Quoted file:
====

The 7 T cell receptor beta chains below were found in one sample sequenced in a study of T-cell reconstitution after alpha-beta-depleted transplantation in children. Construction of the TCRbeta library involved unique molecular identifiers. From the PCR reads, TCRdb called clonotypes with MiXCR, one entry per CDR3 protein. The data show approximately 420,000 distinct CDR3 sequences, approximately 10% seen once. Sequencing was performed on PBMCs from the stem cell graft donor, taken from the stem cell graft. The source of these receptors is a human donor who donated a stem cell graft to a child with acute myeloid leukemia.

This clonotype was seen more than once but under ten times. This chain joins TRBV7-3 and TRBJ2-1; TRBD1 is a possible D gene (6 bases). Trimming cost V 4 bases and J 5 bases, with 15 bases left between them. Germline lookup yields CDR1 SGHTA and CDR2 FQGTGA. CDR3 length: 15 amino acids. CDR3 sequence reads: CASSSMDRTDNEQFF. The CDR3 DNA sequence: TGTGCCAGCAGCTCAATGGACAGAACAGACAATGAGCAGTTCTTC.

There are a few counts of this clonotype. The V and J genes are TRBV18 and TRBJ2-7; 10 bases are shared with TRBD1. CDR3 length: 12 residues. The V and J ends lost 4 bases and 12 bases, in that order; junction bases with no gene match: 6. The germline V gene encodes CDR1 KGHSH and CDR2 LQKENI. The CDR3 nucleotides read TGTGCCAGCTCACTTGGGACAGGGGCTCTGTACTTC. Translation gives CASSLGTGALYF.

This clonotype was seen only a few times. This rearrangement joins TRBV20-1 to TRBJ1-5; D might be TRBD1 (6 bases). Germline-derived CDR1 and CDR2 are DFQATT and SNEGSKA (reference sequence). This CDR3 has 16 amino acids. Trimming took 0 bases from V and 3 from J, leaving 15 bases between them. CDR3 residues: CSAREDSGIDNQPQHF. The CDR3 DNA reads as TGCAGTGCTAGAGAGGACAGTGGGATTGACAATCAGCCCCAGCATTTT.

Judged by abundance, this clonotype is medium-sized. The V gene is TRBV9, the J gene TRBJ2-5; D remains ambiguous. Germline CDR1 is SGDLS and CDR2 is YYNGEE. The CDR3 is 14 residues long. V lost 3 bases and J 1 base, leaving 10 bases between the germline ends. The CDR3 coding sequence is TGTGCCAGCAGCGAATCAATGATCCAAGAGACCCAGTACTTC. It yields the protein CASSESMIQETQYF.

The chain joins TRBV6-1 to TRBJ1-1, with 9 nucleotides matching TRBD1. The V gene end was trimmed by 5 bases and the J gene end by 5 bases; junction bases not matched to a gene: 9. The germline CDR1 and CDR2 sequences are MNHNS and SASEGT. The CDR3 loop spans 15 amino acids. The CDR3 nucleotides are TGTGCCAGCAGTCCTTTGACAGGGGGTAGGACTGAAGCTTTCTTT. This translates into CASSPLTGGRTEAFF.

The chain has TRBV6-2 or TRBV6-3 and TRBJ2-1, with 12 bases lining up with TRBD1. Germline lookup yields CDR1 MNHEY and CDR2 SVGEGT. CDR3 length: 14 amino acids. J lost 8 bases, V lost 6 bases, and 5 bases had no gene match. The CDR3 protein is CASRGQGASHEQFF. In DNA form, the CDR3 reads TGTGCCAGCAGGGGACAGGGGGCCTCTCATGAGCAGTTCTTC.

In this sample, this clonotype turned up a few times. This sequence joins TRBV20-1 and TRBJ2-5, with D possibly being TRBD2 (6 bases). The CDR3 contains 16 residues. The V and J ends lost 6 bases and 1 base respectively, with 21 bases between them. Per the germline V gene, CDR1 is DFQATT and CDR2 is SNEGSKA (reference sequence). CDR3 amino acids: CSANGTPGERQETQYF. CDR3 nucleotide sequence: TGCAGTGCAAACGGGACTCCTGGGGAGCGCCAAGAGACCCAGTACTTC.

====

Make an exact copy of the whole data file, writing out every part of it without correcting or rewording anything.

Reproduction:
The 7 T cell receptor beta chains below were found in one sample sequenced in a study of T-cell reconstitution after alpha-beta-depleted transplantation in children. Construction of the TCRbeta library involved unique molecular identifiers. From the PCR reads, TCRdb called clonotypes with MiXCR, one entry per CDR3 protein. The data show approximately 420,000 distinct CDR3 sequences, approximately 10% seen once. Sequencing was performed on PBMCs from the stem cell graft donor, taken from the stem cell graft. The source of these receptors is a human donor who donated a stem cell graft to a child with acute myeloid leukemia.

This clonotype was seen more than once but under ten times. This chain joins TRBV7-3 and TRBJ2-1; TRBD1 is a possible D gene (6 bases). Trimming cost V 4 bases and J 5 bases, with 15 bases left between them. Germline lookup yields CDR1 SGHTA and CDR2 FQGTGA. CDR3 length: 15 amino acids. CDR3 sequence reads: CASSSMDRTDNEQFF. The CDR3 DNA sequence: TGTGCCAGCAGCTCAATGGACAGAACAGACAATGAGCAGTTCTTC.

There are a few counts of this clonotype. The V and J genes are TRBV18 and TRBJ2-7; 10 bases are shared with TRBD1. CDR3 length: 12 residues. The V and J ends lost 4 bases and 12 bases, in that order; junction bases with no gene match: 6. The germline V gene encodes CDR1 KGHSH and CDR2 LQKENI. The CDR3 nucleotides read TGTGCCAGCTCACTTGGGACAGGGGCTCTGTACTTC. Translation gives CASSLGTGALYF.

This clonotype was seen only a few times. This rearrangement joins TRBV20-1 to TRBJ1-5; D might be TRBD1 (6 bases). Germline-derived CDR1 and CDR2 are DFQATT and SNEGSKA (reference sequence). This CDR3 has 16 amino acids. Trimming took 0 bases from V and 3 from J, leaving 15 bases between them. CDR3 residues: CSAREDSGIDNQPQHF. The CDR3 DNA reads as TGCAGTGCTAGAGAGGACAGTGGGATTGACAATCAGCCCCAGCATTTT.

Judged by abundance, this clonotype is medium-sized. The V gene is TRBV9, the J gene TRBJ2-5; D remains ambiguous. Germline CDR1 is SGDLS and CDR2 is YYNGEE. The CDR3 is 14 residues long. V lost 3 bases and J 1 base, leaving 10 bases between the germline ends. The CDR3 coding sequence is TGTGCCAGCAGCGAATCAATGATCCAAGAGACCCAGTACTTC. It yields the protein CASSESMIQETQYF.

The chain joins TRBV6-1 to TRBJ1-1, with 9 nucleotides matching TRBD1. The V gene end was trimmed by 5 bases and the J gene end by 5 bases; junction bases not matched to a gene: 9. The germline CDR1 and CDR2 sequences are MNHNS and SASEGT. The CDR3 loop spans 15 amino acids. The CDR3 nucleotides are TGTGCCAGCAGTCCTTTGACAGGGGGTAGGACTGAAGCTTTCTTT. This translates into CASSPLTGGRTEAFF.

The chain has TRBV6-2 or TRBV6-3 and TRBJ2-1, with 12 bases lining up with TRBD1. Germline lookup yields CDR1 MNHEY and CDR2 SVGEGT. CDR3 length: 14 amino acids. J lost 8 bases, V lost 6 bases, and 5 bases had no gene match. The CDR3 protein is CASRGQGASHEQFF. In DNA form, the CDR3 reads TGTGCCAGCAGGGGACAGGGGGCCTCTCATGAGCAGTTCTTC.

In this sample, this clonotype turned up a few times. This sequence joins TRBV20-1 and TRBJ2-5, with D possibly being TRBD2 (6 bases). The CDR3 contains 16 residues. The V and J ends lost 6 bases and 1 base respectively, with 21 bases between them. Per the germline V gene, CDR1 is DFQATT and CDR2 is SNEGSKA (reference sequence). CDR3 amino acids: CSANGTPGERQETQYF. CDR3 nucleotide sequence: TGCAGTGCAAACGGGACTCCTGGGGAGCGCCAAGAGACCCAGTACTTC.